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Frank1
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More on the Abbeville Institute, for TL
Oct 9th, 2017 at 10:44am
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So on posting about the Abbeville Institute, TL said he thought they might be like a libertarian site he used to visit.  I would like to point out how they are not like libertarians, or other ideologues.

The folks at Abbeville are every bit traditional conservatives. 

What does this mean?  It means that, for them habit and tradition come before ideology.  Ideas have their purposes, but traditional conservatives in the end must defend real, concrete habits/ways of life.

Wendell Berry fits perfectly into this tradition.  If you read Berry you will quickly see he is not an ideologue (which is perhaps the main reason so many in our ideological society have trouble classifying Berry as he doesn't fit our ideological frameworks).

Berry very specifically lays out the advantages of very specific ways of living and the disadvantages of others.  He does not quote ideologues, he does not get into abstractions over natural rights, or whatever.  He lays out concrete examples of the advantages of rural societies and concrete disadvantages of industrial ones.

The only real ideology behind Berry is Christianity, and the great writers of the English literary tradition, Milton, Shakespeare, Spencer, etc.

The folks at Abbeville are the same way.  Carey Roberts, whose lectures I have most listened to so far, gently pokes fun at ideological conservatives throughout.  For example, he says 50 years ago American conservatives, when asked what they wanted to conserve, might still give you real tangible things, whereas nowadays you ask conservatives what they want to defend and they give abstract, often vacuous answers, like "freedom," "natural rights," "capitalism," etc.

These people are very much about defending a particular place and its traditional values: the American South.  Is the American South perfect?  Absolutely not.  But is there much good in its traditions of community, agrarianism, piety, military valor, etc.?

Yes.

There intro quotes one Harry Genovese, a man who was a leftist for most of his life and wrote about American slavery.  In his last two decades Genovese became a traditionalist, and spoke at a Harvard speech of a "southern cultural genocide" that robbed both Southern blacks and whites.  He said, shorn of commitments to racism, there was much good that the Southern tradition could provide.

So, are the men at Abbeville like libertarians, or other ideologues left and right?  No.  They are every bit traditional conservatives.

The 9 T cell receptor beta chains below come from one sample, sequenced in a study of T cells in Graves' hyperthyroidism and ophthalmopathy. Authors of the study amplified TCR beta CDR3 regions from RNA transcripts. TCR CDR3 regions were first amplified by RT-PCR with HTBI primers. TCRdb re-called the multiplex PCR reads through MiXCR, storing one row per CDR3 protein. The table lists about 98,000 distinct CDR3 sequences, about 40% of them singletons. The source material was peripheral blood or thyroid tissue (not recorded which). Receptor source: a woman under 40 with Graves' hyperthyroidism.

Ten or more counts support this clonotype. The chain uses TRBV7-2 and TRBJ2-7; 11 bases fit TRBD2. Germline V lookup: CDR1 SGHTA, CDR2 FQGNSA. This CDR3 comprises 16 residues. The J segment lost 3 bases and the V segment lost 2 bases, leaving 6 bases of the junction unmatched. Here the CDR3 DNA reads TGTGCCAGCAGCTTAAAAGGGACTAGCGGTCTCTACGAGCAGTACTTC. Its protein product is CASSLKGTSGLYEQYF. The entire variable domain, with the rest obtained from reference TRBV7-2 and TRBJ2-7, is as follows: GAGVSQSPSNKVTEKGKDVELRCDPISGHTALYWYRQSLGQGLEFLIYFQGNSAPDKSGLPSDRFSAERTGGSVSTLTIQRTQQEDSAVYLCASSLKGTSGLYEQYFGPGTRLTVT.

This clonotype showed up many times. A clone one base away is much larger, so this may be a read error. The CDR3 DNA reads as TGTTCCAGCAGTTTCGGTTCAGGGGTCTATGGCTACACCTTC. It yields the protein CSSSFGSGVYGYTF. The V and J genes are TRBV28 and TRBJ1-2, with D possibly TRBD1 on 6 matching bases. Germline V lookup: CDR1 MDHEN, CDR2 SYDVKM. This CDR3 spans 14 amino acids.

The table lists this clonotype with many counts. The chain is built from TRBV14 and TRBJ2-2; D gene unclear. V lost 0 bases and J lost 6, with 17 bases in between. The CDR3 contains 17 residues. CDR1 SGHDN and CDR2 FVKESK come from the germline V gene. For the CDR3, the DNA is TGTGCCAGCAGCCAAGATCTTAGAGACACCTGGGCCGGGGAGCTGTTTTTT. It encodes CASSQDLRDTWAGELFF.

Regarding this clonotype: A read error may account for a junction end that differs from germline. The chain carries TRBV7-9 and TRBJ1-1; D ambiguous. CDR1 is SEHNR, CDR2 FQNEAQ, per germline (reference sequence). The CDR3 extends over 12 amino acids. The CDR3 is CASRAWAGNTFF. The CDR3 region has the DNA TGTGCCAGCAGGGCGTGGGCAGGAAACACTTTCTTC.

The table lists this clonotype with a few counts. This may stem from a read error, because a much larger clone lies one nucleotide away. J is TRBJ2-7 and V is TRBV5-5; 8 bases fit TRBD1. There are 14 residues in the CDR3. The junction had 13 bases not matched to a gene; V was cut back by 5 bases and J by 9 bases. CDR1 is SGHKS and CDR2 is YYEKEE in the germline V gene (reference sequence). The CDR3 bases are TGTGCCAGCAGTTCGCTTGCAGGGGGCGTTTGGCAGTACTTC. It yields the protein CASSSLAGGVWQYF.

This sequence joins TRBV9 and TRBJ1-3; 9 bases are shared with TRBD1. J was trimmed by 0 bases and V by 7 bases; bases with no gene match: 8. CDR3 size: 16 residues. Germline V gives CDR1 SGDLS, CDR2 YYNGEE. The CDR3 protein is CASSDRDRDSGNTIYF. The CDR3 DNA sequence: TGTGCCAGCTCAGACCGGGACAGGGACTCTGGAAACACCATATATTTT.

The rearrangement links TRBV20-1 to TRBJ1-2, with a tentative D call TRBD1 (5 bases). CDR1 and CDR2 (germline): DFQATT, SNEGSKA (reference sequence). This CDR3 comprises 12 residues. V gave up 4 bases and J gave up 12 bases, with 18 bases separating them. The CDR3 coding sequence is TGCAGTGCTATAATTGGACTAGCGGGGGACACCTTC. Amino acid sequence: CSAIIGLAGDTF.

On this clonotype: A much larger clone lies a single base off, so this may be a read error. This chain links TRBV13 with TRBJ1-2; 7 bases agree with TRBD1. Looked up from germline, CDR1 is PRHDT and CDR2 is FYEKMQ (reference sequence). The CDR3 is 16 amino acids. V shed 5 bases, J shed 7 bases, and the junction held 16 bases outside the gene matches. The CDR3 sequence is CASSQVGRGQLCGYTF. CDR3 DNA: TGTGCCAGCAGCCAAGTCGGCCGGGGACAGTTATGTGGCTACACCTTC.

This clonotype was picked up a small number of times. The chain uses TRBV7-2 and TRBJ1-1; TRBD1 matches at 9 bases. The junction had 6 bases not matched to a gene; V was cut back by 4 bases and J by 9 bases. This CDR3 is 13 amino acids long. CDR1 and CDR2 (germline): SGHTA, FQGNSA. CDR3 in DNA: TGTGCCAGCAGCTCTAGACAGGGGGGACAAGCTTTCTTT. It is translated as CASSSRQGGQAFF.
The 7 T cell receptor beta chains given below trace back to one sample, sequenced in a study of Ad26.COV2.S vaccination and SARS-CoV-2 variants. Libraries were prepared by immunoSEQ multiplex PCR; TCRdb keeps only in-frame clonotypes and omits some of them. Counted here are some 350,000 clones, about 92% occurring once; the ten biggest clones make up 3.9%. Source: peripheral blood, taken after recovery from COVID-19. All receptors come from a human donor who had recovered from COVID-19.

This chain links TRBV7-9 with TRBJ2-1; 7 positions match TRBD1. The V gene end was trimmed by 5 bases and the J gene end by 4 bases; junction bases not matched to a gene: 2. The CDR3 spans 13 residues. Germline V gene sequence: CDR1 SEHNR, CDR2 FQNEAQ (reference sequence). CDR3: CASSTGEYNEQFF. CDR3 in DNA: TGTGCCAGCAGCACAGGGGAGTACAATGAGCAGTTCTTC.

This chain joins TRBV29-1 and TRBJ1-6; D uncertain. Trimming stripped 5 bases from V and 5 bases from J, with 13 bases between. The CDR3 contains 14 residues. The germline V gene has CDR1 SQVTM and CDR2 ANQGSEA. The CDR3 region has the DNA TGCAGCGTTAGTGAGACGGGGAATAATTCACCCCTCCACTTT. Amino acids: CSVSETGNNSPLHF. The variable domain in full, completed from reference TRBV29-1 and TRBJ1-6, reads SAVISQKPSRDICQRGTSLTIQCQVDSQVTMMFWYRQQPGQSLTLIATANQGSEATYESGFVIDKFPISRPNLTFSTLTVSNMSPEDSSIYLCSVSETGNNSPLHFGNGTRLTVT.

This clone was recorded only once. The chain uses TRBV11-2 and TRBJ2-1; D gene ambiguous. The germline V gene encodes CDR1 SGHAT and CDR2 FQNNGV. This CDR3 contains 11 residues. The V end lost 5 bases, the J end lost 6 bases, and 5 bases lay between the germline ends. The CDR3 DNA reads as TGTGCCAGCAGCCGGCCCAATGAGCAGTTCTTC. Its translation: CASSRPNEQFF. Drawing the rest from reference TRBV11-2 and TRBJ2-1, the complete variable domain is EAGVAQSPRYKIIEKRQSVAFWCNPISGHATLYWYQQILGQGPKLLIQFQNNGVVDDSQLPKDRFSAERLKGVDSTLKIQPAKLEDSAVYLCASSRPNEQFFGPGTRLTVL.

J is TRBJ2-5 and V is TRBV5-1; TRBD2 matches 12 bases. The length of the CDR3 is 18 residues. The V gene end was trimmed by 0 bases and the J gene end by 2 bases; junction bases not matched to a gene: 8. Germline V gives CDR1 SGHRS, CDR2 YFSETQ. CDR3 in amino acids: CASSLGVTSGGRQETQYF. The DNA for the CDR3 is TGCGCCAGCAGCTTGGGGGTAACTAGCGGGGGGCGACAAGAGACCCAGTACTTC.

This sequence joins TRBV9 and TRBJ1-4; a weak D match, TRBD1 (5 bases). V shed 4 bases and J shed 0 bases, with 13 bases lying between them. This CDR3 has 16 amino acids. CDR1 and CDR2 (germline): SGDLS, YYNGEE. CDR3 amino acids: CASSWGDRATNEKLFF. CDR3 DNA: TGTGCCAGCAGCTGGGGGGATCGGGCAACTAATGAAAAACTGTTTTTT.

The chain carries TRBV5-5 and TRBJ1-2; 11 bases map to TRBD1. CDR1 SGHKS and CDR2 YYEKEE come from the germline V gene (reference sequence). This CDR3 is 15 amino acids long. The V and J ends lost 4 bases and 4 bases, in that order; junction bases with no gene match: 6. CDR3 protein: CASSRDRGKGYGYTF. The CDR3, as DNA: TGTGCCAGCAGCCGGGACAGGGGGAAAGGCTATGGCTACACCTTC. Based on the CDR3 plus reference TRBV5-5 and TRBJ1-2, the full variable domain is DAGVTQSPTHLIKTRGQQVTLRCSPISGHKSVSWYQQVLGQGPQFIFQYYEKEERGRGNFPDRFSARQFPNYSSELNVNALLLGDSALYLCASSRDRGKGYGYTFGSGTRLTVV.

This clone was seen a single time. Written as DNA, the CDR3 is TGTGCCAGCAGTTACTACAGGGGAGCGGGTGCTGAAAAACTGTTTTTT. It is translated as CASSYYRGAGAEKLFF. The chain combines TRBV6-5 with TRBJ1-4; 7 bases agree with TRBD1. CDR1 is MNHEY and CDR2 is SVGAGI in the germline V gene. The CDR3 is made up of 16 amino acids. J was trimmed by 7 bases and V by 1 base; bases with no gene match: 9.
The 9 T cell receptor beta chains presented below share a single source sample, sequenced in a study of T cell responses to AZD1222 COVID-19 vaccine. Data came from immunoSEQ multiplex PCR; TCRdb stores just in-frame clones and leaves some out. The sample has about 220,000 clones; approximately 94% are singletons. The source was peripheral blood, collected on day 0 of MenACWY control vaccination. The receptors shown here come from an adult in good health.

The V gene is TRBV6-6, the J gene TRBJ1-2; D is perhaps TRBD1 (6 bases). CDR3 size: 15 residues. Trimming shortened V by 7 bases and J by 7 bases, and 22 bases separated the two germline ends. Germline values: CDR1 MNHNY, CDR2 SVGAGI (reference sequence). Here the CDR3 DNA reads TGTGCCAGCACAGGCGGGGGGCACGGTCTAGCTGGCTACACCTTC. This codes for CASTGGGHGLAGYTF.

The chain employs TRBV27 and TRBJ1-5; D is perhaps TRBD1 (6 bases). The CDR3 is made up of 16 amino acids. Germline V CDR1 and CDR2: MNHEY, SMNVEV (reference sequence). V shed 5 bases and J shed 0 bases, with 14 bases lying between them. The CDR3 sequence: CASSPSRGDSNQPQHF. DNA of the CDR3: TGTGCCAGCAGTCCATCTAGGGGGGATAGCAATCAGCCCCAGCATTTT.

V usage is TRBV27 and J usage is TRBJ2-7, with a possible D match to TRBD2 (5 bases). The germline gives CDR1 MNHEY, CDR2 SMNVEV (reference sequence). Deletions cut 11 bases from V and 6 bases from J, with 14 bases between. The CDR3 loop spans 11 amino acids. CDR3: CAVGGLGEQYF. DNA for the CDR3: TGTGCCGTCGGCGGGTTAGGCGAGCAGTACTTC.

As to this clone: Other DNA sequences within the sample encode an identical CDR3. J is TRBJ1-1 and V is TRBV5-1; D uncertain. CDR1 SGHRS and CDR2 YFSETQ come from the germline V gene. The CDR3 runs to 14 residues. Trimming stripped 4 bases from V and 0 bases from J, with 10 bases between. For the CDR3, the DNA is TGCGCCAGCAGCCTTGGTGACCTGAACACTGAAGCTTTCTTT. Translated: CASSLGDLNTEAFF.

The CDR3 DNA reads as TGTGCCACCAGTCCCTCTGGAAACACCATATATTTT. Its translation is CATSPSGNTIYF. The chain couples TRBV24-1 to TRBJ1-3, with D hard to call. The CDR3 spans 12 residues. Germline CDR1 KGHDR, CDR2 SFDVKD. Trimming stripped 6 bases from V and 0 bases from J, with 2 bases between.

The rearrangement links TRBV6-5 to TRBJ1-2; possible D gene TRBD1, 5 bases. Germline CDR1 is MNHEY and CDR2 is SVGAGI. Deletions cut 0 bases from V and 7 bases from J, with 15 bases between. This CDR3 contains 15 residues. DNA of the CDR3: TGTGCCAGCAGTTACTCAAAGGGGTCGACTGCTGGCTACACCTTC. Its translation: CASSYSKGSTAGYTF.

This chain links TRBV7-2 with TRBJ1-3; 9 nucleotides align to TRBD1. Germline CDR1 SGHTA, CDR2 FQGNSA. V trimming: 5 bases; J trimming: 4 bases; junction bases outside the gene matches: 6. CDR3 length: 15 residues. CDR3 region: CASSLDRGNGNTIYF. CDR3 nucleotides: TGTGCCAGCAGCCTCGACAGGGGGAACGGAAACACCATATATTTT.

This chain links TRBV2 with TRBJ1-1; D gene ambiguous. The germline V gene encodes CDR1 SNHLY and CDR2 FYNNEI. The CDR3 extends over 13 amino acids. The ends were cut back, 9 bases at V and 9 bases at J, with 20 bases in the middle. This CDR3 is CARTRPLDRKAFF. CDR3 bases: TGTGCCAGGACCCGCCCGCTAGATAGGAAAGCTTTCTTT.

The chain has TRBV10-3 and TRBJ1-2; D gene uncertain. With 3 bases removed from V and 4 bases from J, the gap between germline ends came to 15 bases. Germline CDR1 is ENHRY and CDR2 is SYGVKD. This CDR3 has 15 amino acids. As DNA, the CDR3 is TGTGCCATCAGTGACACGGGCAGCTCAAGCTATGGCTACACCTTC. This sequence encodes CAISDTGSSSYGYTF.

Personally, I am extremely glad I found them.  I think I will become a donor.  Any light we can fan in our exceedingly dark times we should fan.
« Last Edit: Oct 9th, 2017 at 10:56am by Frank1 »  


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TowardLiberty
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Re: More on the Abbeville Institute, for TL
Reply #1 - Oct 9th, 2017 at 12:00pm
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When I said they reminded me of the Mises inst, I was referring to their southern culture rather than their politics. As you say, they are not libertarians.

  

"Practical men, who believe themselves to be quite exempt from any intellectual influences, are usually the slaves of some defunct economist." J M Keynes

"In the first place, the dichotomy between "theoretical" and "practical" is a false one. In economics, all arguments are theoretical. And, since economics discusses the real world, these theoretical arguments are by their nature "practical" ones as well." M Rothbard
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Re: More on the Abbeville Institute, for TL
Reply #2 - Oct 9th, 2017 at 4:13pm
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TowardLiberty wrote on Oct 9th, 2017 at 12:00pm:
When I said they reminded me of the Mises inst, I was referring to their southern culture rather than their politics. As you say, they are not libertarians.



Ok   Smiley
  


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Re: More on the Abbeville Institute, for TL
Reply #3 - Oct 9th, 2017 at 6:49pm
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Frank1 wrote on Oct 9th, 2017 at 4:13pm:
Ok   Smiley

Yeah sorry about the short response. I found myself spread too thin across too many threads this morning.

One thing I have a question on is the concept of ideologue.

You say Berry is not one but yet he certainly has a specific set of ideas in mind, right? How is it not ideological? Just because it lacks a foundation in abstraction?

Is it organicist? Or put in other words dialectical?

If so, isn't that still a form of ideology?